In this study, 93 groups of undergraduate students were instructed to act as counterterrorism support teams in order to determine which of three individuals posed the biggest threat. Three terrorists were revealed to the student groups, although no group member was fully informed about any one suspect. In order to correctly identify the greatest threat, students had to pool their intelligence.
The teams were divided into thirds, and ranked-choice voting, plurality, and multivoting were used to create an even number of groups. To ascertain the initial opinions of the participants in each group regarding the terrorist suspects, a preliminary, unofficial poll was taken. After the informal vote, they evaluated the outcomes and spoke about the potential suspects. Students could select one terrorist who obviously posed a greater threat if they were able to effectively synthesize the information. After that, the teams presented their final judgment.
Only 31% of the teams made the most dangerous suspect their final pick, which is roughly the same as if the decision had been left to chance. In the unofficial poll, 6% of teams correctly identified the culprit with the majority of their members. That is a lower percentage than the 11% that would have occurred by chance.
Ranked-choice voting didn’t fare much better. In the final vote, 32% of teams identified the correct suspect. In the unofficial vote, 7% of groups had a majority of members rank the right suspect as the most threatening.
“We were surprised that the ranked-choice groups did not outperform the plurality groups,” Johnson said. “There is a lot of evidence, particularly in politics these days, that ranked-choice voting leads to outcomes that are more consistent with the preferences of the electorate than plurality voting does. That’s why we’ve seen so many political elections move toward ranked-choice voting.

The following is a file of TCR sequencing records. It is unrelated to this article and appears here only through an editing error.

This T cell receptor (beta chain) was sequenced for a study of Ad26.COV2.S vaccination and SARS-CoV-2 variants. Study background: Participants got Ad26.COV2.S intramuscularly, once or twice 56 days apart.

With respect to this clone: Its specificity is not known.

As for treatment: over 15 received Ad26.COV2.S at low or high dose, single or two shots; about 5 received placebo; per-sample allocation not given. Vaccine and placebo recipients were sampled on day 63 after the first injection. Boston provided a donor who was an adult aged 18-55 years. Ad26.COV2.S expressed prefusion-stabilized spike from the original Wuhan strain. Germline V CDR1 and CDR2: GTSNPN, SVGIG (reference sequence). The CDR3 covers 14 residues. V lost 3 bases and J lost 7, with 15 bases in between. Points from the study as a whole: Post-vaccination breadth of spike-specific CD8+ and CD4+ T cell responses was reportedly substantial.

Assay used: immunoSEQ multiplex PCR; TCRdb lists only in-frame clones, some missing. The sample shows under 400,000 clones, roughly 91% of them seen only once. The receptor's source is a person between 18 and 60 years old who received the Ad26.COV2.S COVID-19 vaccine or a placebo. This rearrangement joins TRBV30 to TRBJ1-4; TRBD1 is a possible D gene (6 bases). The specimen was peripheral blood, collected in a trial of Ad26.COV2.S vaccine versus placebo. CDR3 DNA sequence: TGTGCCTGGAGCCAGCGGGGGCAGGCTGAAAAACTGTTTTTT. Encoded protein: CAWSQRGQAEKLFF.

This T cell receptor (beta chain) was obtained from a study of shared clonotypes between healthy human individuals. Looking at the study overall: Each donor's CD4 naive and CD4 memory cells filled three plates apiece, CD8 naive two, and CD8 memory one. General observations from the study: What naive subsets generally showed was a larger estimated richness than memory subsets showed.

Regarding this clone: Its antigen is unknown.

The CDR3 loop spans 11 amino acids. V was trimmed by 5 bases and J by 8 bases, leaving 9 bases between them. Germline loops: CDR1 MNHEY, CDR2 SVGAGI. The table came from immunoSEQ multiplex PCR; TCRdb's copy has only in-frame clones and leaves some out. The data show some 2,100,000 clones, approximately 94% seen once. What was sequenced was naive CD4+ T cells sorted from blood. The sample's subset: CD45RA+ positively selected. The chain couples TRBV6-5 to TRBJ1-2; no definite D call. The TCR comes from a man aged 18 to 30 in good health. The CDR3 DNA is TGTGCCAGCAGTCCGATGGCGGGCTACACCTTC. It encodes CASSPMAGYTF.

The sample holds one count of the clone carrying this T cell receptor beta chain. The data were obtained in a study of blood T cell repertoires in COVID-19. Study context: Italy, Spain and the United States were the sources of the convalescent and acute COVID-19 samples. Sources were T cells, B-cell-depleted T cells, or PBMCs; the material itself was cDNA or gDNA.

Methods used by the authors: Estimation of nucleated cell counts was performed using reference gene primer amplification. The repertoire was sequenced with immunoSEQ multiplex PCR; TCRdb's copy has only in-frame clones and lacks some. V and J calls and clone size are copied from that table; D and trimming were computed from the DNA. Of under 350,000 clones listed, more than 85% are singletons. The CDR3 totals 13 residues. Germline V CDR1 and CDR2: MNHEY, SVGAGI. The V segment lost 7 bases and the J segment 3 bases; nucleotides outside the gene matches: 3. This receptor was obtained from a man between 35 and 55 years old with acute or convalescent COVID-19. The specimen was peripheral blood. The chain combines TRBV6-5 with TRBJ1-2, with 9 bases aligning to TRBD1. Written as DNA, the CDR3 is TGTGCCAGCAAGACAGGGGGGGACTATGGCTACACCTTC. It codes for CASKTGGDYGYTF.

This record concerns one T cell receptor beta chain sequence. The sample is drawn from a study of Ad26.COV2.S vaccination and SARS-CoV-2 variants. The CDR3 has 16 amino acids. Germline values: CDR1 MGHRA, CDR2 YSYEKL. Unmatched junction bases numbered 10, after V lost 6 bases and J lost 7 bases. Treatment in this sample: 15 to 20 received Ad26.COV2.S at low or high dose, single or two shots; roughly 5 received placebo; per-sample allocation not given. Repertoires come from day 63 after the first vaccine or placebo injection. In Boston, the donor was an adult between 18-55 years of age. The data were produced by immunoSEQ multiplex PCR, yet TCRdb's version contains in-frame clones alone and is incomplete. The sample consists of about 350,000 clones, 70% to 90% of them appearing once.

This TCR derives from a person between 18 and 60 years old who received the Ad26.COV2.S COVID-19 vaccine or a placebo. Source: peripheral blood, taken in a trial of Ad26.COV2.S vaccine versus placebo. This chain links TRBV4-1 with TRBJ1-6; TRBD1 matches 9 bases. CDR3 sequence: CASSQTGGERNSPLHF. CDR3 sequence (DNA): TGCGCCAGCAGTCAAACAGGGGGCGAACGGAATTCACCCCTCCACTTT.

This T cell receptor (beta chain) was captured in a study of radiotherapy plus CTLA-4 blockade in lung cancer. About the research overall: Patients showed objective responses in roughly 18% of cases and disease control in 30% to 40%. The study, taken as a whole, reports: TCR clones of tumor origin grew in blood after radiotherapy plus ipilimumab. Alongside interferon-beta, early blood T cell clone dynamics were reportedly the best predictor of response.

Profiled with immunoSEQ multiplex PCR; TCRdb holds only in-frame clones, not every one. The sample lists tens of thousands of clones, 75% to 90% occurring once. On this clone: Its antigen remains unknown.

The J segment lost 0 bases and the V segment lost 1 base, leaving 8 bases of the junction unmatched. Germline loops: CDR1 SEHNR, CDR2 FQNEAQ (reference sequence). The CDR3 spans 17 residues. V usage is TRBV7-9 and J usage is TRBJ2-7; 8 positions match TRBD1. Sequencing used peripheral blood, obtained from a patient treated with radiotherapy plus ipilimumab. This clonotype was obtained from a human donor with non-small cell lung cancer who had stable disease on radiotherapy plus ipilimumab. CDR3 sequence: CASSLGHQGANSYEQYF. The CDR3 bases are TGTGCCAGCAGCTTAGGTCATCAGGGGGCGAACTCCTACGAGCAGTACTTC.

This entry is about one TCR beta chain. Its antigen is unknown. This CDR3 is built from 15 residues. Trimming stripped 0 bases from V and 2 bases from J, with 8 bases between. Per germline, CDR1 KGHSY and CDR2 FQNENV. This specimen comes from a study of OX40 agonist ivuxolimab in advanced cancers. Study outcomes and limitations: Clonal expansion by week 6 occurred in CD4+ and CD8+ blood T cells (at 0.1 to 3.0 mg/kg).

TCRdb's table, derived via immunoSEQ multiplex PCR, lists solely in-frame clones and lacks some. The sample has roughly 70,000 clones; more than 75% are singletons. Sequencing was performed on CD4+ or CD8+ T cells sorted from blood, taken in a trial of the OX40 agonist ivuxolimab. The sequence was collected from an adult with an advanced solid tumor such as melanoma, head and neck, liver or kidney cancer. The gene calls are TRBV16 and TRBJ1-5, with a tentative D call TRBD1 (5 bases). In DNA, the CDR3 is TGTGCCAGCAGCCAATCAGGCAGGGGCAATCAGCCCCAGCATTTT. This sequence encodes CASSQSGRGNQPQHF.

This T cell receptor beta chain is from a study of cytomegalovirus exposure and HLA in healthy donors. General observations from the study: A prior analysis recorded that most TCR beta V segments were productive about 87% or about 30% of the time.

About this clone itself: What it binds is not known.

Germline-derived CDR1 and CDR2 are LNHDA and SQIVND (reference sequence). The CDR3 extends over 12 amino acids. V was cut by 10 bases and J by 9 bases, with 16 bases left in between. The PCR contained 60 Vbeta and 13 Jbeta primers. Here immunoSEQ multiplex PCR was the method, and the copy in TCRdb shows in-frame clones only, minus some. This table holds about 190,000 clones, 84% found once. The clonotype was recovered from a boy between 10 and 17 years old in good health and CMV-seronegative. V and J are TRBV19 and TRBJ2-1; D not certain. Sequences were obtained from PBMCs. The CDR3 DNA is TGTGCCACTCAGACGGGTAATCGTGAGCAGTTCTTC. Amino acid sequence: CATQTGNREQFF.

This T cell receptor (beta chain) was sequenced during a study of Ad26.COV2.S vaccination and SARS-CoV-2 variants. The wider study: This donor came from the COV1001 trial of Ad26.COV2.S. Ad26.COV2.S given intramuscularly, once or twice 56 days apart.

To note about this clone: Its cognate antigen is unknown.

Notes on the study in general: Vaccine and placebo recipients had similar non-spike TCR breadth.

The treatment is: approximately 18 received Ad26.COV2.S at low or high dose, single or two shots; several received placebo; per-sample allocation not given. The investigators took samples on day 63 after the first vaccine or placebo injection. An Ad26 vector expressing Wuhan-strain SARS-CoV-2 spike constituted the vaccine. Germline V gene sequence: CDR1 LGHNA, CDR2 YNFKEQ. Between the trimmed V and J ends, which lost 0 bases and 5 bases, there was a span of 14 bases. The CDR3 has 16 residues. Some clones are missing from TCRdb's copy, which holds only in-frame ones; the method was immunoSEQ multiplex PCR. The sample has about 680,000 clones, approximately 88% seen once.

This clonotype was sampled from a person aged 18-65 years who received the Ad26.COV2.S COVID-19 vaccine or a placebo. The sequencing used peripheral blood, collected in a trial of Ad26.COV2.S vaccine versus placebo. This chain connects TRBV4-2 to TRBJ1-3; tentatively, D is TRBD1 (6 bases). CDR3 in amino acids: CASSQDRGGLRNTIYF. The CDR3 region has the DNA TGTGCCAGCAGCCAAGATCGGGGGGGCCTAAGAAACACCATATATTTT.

“But ranked-choice voting is generally better at revealing the true preferences of people and not necessarily getting to the exact right answer. When people are making decisions at work, you’re more concerned about getting it right than about making sure it reveals what everybody thinks.”
The multivoting groups started out stronger, with the majority of members in 30% of the groups selecting the most dangerous suspect. In the end, 45% of teams identified the most dangerous suspect. There was no evidence that discussions in the multivoting groups differed in any meaningful way from the other two voting conditions, according to the researchers. Instead, the benefit of multivoting occurred prior to any discussion as students processed the information more deeply and critically.
“The real discovery, and something we didn’t expect,” Johnson said, “was that multivoting groups were more accurate before they discussed.” “We just assumed they’d be roughly equal before the discussion and then improve at the end. If people have the option to say, ‘I kind of like Option A, but I also kind of like Option B,’ it may cause them to think more before discussing, allowing them to make the best decision.”